Objectives: Metabolic syndrome (MetS) is linked to the development of type 2 diabetes and increased risk of cardiovascular disease (CVD). Physical inactivity is one of the main pathophysiological factors of MetS subjects. The aim of this study was to evaluate if 4-week supervised aerobic training had any impact on anthropometric, metabolic, hemodynamic and arterial wall parameters in MetS subjects.
Design and methods: 57 MetS subjects were randomly selected from a Lithuanian High Cardiovascular Risk (LitHiR) national primary prevention programme. Hemodynamic, cardiometabolic risk and arterial wall parameters were evaluated after the 4-week supervised aerobic training.
Results: After 4 weeks of aerobic training there was statistically significant decrease in body mass index from 30.58 ± 3.7 to 30.3 ± 3.55 kg/m2 (p = 0.010), waist circumference from 104.24 ± 9.46 to 102.9 ± 9.48 cm (p = 0.003), decrease of LDL cholesterol from 4.21 ± 1.15 to 3.78 ± 1 mmol/l (p = 0.032) and high sensitivity C-reactive protein from 2.01 ± 2.36 to 1.64 ± 1.92 mg/l (p = 0.009), decrease of diastolic blood pressure (BP) from 83.06 ± 10.18 to 80.38 ± 8.98 mmHg (p = 0.015), mean BP from 100.03 ± 10.70 to 97.31 ± 8.88 mmHg (p = 0.027) and aortic stiffness, assessed as carotid-femoral pulse wave velocity, from 8.34 ± 1.26 to 7.91 ± 1.15 m/s (p = 0.034).
Conclusions: In subjects with MetS even short-duration (4-week) supervised aerobic exercise training is associated with improvement of some anthropometric, metabolic and hemodynamic parameters as well as the decrease in aortic stiffness. This training modality could be recommended for initiation of physical training and could increase motivation for further physical activity.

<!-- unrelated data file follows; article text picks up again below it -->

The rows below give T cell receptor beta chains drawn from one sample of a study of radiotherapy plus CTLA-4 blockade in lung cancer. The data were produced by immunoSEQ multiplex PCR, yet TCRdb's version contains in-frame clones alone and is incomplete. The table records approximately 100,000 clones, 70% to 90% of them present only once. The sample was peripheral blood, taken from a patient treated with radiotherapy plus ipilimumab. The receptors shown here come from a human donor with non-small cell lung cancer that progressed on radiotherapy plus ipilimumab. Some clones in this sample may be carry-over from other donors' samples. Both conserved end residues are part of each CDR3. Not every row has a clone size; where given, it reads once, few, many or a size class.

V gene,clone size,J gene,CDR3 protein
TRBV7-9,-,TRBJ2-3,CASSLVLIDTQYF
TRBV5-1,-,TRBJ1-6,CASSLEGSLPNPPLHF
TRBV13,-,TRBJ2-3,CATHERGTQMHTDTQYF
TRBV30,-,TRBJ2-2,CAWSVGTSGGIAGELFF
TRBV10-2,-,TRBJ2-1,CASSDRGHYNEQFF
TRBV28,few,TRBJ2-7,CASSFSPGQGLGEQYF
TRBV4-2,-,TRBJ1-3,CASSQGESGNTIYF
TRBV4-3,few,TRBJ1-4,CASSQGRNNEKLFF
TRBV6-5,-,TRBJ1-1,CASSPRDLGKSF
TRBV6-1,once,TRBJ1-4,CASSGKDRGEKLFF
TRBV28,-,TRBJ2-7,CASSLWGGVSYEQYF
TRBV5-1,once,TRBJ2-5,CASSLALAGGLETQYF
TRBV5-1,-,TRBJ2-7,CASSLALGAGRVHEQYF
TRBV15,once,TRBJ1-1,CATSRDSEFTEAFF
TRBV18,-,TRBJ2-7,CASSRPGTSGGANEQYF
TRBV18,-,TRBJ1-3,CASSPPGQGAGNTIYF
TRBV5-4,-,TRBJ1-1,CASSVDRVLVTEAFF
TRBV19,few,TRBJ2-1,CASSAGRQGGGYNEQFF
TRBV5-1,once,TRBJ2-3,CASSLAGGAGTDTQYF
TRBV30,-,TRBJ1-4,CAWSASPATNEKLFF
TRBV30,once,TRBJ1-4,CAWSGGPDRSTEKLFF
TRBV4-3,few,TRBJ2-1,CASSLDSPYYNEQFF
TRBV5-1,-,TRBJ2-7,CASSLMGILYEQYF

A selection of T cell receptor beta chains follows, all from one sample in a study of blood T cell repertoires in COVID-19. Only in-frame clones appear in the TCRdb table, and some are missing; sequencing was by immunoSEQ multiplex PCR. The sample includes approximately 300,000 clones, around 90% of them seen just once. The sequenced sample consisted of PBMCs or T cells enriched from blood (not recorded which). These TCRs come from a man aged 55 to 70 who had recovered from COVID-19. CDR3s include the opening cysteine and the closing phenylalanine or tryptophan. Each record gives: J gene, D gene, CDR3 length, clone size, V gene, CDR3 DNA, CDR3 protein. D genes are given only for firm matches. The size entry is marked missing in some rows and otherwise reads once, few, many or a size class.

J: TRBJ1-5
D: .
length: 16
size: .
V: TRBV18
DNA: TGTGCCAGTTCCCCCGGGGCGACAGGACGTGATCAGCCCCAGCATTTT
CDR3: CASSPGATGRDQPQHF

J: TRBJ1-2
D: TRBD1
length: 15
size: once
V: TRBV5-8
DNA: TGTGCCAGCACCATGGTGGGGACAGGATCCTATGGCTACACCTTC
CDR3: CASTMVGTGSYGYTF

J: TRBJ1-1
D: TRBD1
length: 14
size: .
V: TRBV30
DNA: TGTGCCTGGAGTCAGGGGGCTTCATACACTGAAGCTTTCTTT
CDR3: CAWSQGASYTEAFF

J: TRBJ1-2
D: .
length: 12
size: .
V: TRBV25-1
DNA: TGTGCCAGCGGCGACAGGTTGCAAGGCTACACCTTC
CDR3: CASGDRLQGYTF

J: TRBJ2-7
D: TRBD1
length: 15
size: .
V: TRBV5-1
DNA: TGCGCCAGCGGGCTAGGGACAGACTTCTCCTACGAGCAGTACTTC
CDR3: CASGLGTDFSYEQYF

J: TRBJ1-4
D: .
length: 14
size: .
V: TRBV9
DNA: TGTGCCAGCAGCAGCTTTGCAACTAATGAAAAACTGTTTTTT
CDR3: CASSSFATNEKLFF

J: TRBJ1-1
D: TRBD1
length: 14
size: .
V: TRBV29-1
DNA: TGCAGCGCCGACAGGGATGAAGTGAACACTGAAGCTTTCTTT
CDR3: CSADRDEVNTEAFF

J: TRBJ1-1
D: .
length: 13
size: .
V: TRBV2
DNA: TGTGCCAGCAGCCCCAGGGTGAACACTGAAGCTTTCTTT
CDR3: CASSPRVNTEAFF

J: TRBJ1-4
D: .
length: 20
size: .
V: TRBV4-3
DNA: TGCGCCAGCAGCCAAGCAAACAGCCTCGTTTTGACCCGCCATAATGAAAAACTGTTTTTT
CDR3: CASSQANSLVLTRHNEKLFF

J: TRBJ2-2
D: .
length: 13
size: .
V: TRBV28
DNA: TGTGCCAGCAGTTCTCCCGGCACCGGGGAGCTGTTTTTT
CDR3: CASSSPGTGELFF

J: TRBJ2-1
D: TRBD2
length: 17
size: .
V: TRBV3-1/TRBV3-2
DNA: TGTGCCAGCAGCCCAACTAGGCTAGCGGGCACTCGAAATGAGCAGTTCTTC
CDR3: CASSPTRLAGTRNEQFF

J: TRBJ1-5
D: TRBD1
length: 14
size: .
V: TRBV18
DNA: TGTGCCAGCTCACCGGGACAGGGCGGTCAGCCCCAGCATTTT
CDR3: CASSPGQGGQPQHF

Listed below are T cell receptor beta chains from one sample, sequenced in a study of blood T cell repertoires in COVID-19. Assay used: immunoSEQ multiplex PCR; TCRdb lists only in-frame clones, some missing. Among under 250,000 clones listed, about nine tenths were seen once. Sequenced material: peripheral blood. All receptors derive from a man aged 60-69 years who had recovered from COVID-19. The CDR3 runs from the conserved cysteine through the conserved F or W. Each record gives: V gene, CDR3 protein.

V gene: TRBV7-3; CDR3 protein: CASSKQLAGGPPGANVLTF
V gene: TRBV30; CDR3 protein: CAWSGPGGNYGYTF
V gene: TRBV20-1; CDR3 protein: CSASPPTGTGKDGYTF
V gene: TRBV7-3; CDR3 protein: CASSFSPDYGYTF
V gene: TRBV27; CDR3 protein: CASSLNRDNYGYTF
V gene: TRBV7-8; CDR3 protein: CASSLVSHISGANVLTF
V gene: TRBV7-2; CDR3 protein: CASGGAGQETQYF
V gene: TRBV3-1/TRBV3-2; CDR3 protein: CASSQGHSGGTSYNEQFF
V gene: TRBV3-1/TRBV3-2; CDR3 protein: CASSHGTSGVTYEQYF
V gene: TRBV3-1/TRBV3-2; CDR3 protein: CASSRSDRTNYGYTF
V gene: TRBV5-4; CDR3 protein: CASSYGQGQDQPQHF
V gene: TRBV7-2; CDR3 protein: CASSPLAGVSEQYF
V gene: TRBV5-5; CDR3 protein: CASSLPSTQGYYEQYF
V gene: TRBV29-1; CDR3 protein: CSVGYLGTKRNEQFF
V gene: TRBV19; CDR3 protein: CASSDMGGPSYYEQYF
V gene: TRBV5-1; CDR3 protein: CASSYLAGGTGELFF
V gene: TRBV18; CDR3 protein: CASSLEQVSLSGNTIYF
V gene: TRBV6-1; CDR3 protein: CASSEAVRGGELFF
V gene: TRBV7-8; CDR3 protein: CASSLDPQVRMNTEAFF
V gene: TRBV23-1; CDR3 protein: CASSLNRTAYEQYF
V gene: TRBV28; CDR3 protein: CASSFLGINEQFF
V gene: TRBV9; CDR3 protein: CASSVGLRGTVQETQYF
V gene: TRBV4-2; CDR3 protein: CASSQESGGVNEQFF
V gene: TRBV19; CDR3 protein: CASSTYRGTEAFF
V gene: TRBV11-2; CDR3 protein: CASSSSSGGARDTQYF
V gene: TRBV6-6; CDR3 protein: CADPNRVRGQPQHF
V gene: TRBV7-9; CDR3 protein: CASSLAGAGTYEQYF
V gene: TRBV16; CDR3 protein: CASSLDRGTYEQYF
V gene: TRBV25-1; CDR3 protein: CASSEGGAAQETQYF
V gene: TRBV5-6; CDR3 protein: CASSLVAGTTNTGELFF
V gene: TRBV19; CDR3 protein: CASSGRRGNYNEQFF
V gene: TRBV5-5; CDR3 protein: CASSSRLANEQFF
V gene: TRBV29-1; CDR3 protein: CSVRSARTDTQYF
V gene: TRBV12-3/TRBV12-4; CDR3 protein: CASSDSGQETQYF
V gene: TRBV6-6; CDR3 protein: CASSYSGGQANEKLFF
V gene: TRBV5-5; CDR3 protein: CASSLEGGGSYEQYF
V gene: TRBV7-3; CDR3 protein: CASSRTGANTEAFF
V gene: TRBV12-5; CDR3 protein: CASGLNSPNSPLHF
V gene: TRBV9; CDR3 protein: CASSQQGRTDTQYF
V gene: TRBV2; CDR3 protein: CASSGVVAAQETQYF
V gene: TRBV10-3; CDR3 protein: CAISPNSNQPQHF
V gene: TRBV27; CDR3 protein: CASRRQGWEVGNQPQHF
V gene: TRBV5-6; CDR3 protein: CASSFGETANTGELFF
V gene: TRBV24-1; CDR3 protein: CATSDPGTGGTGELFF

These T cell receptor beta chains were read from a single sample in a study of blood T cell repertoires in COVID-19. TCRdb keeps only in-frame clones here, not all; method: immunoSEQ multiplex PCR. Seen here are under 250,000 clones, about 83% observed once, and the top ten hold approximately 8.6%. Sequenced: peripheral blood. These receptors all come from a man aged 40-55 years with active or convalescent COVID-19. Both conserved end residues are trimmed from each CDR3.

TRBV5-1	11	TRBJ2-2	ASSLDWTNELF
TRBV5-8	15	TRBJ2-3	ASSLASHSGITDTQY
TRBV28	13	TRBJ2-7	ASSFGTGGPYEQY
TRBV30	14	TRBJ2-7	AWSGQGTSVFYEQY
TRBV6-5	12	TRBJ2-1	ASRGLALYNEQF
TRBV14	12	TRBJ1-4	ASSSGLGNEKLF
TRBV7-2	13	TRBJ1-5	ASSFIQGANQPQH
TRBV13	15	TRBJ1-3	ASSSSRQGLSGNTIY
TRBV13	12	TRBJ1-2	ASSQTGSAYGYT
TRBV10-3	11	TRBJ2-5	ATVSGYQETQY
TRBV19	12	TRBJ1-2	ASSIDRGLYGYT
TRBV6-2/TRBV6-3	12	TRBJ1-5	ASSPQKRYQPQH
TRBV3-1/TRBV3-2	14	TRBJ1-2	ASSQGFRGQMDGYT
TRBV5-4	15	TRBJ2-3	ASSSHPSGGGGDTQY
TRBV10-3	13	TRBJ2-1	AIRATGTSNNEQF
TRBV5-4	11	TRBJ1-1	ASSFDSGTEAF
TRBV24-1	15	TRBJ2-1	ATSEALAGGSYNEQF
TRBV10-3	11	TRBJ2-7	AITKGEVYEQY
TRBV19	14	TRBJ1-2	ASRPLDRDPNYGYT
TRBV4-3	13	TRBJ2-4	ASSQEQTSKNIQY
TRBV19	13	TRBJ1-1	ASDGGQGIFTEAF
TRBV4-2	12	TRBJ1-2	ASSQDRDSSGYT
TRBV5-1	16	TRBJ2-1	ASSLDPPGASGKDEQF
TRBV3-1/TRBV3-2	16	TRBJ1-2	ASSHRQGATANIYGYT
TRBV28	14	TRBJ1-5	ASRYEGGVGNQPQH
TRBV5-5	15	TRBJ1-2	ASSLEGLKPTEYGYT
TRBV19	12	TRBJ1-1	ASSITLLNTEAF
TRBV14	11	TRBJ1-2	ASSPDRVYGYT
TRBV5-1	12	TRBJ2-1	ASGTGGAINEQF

Cardiovascular diseases are the main cause of premature death worldwide. More than half of deaths were caused by cardiovascular diseases in 2017 in Lithuania. Primary prevention programmes encourage both medical staff and general population to pay attention to potential health issues as well as attempt to eradicate risk factors causing cardiovascular diseases. “A Funding Programme for the Screening and Preventive Management of the High Cardiovascular Risk Individuals” published in Lithuania has been implemented as of 2006.
Analysis of the results of the programme shows that the prevalent cases of arterial hypertension are gradually declining. However, the prevalence of dyslipidaemia is still not decreasing. The prevalence of other modifiable cardiovascular disease risk factors has erratic trends with a slight overall decline. Consequently, mortality rate of cardiovascular diseases has decreased by more than one third among middle-age population over the past 10 years.
Having higher availability of the anti-hypertensive and anti-lipid medications already achieved, the future plans include the aim of further reducing elevated blood pressure and effectively treating dyslipidaemia. In order to implement a strategy that focuses on smoking prevention, promotion of healthy nutrition and physical activity, a significant contribution is required from the state authorities.